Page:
Reflective Writing and Academic Research
1. What is driving globalisation
Definition of globalisation based on research literature
Identification of the drivers of globalisation based on research literature
2. What is the impact of Globalisation on your professional and/or career direction? (to be an entrepreneur)
Description of professional/career direction
Examples of the impact of globalisation on identified professional/career direction based on research literature and/or contemporary events
What is driving globalisation
Globalization is the Integration of markets of different countries together which comprises the trade of views, specialized techniques, goods etc. According to Al-Rhoden, It cannot be considered as a single concept which can be encompassed within a time frame, and it cannot be explained as a process from a start to the end. It mainly consists of the transfer of different policies, knowledge, relations, discourses of power and cultural stability, which includes economic integration. It can be called as a global revolution, concept or a process. (Al-Rhoden, 2006)
Alan Nankervis, Yuki Miyamoto, Ruth Taylor and John Milton-Smith state that there are some strong and influential issues which drive globalization. Some of the important drivers are mentioned hereunder (Alan Nankervis, Yuki Miyamoto, Ruth Taylor and John Milton-Smith, 2005):
Technology: Technology plays a significant role in globalization. The advancements have made the subsidiary establishment facilitating and it provides convenience for interaction between the business alliances. It is difficult to understand whether globalization is driven by technological advancement or it drives it.
Cost: we may consider these as the drivers of the globalization-
low logistic costs
global sourcing efficiencies
global economies of sale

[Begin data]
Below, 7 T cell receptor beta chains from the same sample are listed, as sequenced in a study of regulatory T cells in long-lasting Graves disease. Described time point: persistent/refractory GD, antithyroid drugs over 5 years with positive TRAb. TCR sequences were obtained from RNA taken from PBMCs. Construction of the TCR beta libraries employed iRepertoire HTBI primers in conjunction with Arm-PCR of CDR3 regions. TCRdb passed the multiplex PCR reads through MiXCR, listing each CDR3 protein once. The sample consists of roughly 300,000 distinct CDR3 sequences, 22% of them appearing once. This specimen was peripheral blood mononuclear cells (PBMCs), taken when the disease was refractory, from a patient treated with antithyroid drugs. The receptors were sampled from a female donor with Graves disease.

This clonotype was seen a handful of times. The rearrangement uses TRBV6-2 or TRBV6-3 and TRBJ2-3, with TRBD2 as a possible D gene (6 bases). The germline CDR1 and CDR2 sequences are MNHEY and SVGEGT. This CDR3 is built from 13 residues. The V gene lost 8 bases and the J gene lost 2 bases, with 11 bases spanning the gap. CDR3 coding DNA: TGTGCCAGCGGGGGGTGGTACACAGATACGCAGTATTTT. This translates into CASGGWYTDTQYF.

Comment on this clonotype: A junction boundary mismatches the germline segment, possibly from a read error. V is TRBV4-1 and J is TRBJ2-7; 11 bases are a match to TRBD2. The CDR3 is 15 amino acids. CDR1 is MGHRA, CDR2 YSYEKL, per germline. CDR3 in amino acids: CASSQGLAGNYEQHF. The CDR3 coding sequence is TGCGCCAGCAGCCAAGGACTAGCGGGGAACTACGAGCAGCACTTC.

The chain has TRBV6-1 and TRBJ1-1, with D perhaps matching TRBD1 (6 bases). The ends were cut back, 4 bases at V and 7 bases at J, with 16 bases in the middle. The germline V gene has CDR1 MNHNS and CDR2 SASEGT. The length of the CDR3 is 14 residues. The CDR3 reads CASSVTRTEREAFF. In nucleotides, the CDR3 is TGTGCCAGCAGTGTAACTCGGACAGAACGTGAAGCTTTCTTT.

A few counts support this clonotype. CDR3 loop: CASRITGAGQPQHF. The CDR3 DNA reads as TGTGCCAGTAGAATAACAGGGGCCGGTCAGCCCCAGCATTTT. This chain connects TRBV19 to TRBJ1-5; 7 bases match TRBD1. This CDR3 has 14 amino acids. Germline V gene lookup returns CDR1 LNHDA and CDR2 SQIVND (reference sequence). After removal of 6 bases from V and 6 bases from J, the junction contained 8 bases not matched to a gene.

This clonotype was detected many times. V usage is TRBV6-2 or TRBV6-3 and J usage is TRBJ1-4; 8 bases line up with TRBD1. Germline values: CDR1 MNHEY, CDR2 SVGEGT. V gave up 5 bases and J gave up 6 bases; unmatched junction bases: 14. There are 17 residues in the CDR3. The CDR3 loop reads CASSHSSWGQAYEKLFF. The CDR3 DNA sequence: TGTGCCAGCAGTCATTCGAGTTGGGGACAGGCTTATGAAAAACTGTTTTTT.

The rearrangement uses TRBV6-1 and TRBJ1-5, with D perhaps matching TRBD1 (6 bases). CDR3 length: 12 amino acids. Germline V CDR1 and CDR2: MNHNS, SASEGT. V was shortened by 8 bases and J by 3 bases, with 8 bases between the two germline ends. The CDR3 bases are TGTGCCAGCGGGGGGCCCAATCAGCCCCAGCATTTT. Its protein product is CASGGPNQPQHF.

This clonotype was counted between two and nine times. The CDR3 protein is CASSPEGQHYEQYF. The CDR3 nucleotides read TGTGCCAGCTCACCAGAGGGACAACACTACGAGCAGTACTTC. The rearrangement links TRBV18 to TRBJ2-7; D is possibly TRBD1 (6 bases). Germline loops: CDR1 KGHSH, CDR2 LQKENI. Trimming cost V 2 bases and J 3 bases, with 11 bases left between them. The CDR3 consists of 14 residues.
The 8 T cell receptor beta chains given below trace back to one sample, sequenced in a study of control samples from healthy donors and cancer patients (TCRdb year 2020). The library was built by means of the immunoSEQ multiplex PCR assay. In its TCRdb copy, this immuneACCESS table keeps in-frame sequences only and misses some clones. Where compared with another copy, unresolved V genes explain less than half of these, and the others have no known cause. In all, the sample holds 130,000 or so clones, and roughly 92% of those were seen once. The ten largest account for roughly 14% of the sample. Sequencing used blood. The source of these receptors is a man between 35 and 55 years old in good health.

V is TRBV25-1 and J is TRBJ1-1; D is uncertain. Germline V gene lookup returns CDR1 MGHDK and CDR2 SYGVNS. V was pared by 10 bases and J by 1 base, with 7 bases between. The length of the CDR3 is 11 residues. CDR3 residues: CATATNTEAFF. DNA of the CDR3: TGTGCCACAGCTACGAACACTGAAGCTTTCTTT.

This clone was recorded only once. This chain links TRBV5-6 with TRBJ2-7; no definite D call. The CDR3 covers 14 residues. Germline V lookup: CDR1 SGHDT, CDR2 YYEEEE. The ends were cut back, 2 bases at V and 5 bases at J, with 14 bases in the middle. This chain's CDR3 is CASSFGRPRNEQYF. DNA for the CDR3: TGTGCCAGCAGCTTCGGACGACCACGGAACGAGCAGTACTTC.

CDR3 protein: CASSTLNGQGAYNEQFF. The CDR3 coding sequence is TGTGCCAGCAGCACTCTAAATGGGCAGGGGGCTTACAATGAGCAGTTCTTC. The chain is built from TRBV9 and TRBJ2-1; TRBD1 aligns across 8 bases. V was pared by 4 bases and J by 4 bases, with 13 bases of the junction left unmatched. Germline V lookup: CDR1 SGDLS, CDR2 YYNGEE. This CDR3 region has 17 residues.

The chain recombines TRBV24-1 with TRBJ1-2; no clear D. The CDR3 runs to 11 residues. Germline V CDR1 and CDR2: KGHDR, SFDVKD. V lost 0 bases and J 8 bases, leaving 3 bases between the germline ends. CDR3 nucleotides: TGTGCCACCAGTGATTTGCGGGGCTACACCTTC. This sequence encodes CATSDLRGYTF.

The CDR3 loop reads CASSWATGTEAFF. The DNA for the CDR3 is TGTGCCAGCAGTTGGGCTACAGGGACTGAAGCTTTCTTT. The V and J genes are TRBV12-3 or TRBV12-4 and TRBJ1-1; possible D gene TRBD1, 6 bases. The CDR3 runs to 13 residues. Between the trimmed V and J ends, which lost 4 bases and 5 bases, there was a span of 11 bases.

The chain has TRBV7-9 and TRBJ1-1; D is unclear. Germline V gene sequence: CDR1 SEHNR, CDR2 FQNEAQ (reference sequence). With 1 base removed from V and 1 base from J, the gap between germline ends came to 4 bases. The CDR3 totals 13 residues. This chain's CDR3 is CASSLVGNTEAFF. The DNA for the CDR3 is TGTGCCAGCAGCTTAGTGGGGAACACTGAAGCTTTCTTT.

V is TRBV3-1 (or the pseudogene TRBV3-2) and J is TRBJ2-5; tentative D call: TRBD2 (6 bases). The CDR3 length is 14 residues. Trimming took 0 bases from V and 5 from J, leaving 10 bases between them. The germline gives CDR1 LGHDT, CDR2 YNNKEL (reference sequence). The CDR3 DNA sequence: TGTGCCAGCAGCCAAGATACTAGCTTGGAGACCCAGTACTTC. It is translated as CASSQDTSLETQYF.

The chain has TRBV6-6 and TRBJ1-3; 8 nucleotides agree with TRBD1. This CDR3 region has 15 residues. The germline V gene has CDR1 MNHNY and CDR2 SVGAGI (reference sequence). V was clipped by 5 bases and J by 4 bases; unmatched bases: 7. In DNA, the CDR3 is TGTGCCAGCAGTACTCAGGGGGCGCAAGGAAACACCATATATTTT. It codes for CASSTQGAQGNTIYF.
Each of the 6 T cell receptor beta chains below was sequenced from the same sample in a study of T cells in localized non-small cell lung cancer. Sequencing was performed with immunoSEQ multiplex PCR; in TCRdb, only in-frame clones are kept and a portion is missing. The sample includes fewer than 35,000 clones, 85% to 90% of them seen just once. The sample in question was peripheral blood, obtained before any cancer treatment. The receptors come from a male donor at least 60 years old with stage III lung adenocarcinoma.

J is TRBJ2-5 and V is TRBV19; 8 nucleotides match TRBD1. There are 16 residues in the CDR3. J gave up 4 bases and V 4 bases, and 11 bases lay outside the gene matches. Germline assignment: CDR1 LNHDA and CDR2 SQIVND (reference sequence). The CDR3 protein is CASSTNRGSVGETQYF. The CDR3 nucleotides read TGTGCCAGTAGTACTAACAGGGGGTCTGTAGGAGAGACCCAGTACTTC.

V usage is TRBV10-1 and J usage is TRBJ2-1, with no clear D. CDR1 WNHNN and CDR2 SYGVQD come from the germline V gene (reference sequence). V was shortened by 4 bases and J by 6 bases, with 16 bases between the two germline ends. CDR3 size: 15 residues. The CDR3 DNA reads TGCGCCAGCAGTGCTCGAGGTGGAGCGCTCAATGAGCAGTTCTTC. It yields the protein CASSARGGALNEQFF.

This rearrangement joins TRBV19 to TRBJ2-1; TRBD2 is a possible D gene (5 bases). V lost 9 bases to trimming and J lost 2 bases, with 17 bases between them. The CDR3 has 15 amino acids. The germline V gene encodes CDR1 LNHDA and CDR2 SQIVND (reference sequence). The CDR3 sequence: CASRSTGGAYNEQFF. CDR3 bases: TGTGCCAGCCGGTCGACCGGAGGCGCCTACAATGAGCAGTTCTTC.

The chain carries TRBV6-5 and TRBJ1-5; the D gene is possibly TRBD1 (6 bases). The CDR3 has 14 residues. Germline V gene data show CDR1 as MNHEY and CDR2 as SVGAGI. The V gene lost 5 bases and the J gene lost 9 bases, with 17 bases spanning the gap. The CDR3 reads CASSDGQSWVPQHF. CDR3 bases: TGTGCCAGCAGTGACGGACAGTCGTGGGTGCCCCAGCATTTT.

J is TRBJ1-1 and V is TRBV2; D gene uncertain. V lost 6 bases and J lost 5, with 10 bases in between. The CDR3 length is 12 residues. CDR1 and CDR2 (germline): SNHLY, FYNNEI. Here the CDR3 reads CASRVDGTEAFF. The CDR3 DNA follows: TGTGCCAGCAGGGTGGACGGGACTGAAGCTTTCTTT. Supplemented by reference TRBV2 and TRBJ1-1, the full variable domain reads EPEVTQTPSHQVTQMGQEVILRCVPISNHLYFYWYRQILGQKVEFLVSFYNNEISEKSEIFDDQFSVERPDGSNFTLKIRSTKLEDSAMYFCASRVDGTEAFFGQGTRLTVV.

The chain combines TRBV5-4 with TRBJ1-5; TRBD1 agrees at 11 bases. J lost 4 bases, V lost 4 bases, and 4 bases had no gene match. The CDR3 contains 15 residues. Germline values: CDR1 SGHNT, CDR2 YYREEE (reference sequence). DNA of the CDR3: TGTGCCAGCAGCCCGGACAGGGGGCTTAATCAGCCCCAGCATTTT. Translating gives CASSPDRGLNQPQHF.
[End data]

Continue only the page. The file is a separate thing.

Market: these market drivers can affect global process:
common customer needs
product awareness and reference
potential for parallel imports
Impact of Globalisation on your professional and/or career direction?
“Workers who are mentally, educationally, and socially prepared for a changing workplace will be able to reap benefits from global integration. The demand will be for workers who are creative and innovative, who have the basic skills and technological competence to succeed in a changing work environment. Instead of task-specific skills, these workers must have decision-making and problem-solving skills and be able to learn on their own and with others” (World Bank, 2003). Globalization provides a platform to millions of skilled businessmen to establish themselves in the international market through which they get an exposure to the goods and services from across the boundaries.
Examples of the effect of globalization
Newbury (2001) states that employees who are working in more inter-reliant offices where they are showing to shared customers from different countries are more likely to see the career opportunities and benefits from global amalgamation than do those in more locally entrenched offices. Even though change is tough for many workers, those who grip change are seeing benefits. For example, a marketing director for Bytemobile, a company of wireless-telecom, spends about 50 % of his time on business overseas, which could hamper his family life. However, he has made his choice to have his wife and son accompanying him. His family has “ridden elephants in Thailand, explored the Pyramids in Egypt, and hiked the Great Wall of China. ‘We’re enriching our lives with this incredible global experience’ says his wife Laura” (Gimbel and Springen 2003,).
Al-Rodhan, R.F. Nayef and Gérard Stoudmann. (2006). Definitions of Globalization: A Comprehensive Overview and a Proposed Definition.
Stever, H. Guyford (1972). “Science, Systems, and Society”. Journal of Cybernetics 2 (3): 1–3. doi:1080/01969727208542909
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